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Ms. Sandler, 27 years old, a certified public accountant. She has irregular menstruation flow. One day she experienced 2 weeks menstrual bleeding which she thought it was a bad sign so she decided to go to see a doctor. She never experience bleeding a lot that she could soak 6 pads every day and she said to her doctor that she felt having palpitations. Below is a sample of decreased cardiac output nursing care plan of Ms. Sandler.



"I feel that I'm having palpitations right now," as verbalized by the patient.


I observed from the patient that she has distended neck vein and facial edema. She also positive in prolonged capillary refill as I press his/her fingertip (prolonged capillary refill is when it takes too much time before your fingertip return to its normal color after you press it. The patient is restlessness as she can't stay still and find his/her comfort.


Vital signs are taken and noted as follows: Body temperature is 36.8 degrees Celsius, blood pressure is 110/70 mmHg, respiratory rate is 20 cycles per minute, and pulse rate is 128 beats per minute. There's slightly above normal in her body temperature while blood pressure and respiratory rate are in normal range. But the patient is in tachycardia as her pulse rate exceeds the 80-100 beats per minute normal range.



Decreased cardiac output related to palpitations as evidenced by altered heart rate (tachycardia) and distended neck vein.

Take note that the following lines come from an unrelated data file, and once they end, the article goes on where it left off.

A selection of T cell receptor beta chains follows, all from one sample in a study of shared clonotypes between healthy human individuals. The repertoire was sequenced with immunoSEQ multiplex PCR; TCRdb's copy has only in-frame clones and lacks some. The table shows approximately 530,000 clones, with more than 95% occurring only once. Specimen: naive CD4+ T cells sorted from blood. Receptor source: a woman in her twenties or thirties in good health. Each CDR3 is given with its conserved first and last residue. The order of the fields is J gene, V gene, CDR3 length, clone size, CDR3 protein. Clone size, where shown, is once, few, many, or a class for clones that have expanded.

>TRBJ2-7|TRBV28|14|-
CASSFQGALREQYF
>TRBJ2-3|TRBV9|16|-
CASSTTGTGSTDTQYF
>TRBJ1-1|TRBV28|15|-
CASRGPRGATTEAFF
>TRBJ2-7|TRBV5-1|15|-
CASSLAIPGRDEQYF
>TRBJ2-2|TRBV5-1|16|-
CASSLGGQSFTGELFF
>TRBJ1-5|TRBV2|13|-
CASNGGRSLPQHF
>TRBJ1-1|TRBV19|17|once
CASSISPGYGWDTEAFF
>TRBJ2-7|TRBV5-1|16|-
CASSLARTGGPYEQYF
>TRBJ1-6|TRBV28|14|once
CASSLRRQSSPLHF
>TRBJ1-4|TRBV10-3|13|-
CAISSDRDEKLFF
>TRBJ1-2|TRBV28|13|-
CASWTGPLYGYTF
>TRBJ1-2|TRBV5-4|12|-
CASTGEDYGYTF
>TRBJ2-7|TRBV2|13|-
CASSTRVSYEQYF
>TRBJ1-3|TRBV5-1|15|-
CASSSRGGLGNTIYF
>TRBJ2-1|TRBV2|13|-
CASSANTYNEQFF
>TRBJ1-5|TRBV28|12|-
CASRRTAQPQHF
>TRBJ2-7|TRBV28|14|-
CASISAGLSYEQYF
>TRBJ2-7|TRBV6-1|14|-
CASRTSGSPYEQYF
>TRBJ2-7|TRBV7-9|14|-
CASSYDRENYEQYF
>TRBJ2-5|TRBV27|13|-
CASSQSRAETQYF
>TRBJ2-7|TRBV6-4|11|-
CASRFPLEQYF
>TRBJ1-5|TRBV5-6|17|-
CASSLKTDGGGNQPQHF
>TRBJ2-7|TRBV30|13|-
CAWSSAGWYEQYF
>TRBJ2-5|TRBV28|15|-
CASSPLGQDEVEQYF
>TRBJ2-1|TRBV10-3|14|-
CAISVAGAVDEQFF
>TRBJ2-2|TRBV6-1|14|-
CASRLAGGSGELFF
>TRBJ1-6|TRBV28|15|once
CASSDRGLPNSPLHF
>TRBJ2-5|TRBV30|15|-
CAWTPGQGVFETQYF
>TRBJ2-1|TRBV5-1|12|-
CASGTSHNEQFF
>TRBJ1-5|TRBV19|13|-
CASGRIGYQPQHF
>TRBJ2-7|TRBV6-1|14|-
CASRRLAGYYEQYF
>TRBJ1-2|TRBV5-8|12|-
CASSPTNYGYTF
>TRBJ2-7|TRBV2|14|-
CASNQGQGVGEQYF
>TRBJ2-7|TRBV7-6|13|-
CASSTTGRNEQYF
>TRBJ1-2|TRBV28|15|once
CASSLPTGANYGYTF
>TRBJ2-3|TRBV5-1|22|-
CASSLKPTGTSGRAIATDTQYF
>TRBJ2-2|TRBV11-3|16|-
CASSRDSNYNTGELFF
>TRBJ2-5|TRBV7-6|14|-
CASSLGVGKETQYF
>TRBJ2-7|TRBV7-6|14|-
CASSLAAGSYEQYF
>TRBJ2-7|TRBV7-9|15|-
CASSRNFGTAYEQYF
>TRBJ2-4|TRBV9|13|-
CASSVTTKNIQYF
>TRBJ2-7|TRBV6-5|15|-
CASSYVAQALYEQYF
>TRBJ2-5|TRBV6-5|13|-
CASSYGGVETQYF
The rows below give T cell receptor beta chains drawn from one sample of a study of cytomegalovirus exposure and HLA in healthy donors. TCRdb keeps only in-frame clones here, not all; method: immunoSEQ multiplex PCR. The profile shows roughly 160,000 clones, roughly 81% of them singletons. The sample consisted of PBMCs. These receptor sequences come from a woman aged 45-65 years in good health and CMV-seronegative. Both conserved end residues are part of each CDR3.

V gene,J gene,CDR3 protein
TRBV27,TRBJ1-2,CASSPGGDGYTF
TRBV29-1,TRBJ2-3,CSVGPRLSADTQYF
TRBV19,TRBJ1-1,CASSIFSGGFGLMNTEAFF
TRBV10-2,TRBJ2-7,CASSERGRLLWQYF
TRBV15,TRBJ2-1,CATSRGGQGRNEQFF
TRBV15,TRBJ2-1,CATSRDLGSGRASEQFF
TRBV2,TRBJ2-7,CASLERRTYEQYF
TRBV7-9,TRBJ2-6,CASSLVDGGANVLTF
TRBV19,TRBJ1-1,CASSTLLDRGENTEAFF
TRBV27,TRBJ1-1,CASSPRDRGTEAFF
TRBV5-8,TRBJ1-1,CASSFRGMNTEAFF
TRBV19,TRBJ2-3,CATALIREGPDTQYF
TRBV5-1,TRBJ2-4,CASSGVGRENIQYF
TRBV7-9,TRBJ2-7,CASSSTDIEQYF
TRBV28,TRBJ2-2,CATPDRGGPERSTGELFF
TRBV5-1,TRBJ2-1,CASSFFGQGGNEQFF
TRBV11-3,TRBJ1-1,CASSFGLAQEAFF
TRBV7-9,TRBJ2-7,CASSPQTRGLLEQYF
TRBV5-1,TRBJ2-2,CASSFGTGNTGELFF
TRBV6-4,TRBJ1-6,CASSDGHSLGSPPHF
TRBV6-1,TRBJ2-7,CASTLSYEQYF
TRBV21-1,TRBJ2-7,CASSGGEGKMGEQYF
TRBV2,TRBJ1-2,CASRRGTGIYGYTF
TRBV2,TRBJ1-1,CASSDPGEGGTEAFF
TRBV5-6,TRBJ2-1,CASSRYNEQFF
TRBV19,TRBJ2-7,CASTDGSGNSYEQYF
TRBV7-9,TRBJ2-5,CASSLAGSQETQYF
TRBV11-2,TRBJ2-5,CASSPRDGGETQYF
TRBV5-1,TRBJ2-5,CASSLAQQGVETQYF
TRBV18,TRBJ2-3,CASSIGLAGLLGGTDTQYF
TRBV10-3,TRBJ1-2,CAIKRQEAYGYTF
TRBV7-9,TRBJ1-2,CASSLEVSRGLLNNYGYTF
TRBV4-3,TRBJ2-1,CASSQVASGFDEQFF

After 4 hours of nursing intervention, the patient's cardiac output will be normalized and her palpitations will be gone.



- Before you start any nursing interventions, determine first Ms. Sandler's vital signs and her hemodynamic parameters including her cognitive status. The initial vital signs taken will be the baseline for comparison to follow trends and evaluate her response to interventions. Note vital signs responses to activity procedures and time required to return to baseline.


- You must review her diagnostic and laboratory data such as cardiac makers, complete blood count and electrolytes. These will help determine the underlying causes of decreased in cardiac output. After these, perform to Ms. Sandler the periodic hemodynamic measurements as indicated such as arterial pressures and cardiac output and monitor cardiac rhythm continuously to note effectiveness of medications and assistive devices such as implanted pacemaker of defibrillator.  Maintain patency of invasive intravascular monitoring and infusion lines. Tape the connections to prevent air embolus and exsanguination. Also assess the patient's urine periodically; weigh daily and note her total fluid balance.


- You may administer high-flow oxygen via mask or ventilator as indicated because this can increase her oxygen available for cardiac function and tissue perfusion. In addition, depending on Ms. Sandler as indicated, restrict or increase fluids. You must change linens routinely and administer antipyretics as indicated, to maintain body temperature in near-normal range.



After 4 hours of nursing intervention, the patient's cardiac output normalized and her palpitations are gone.

For more samples of nursing care plan you are free to check it out in our NCP LIST page.

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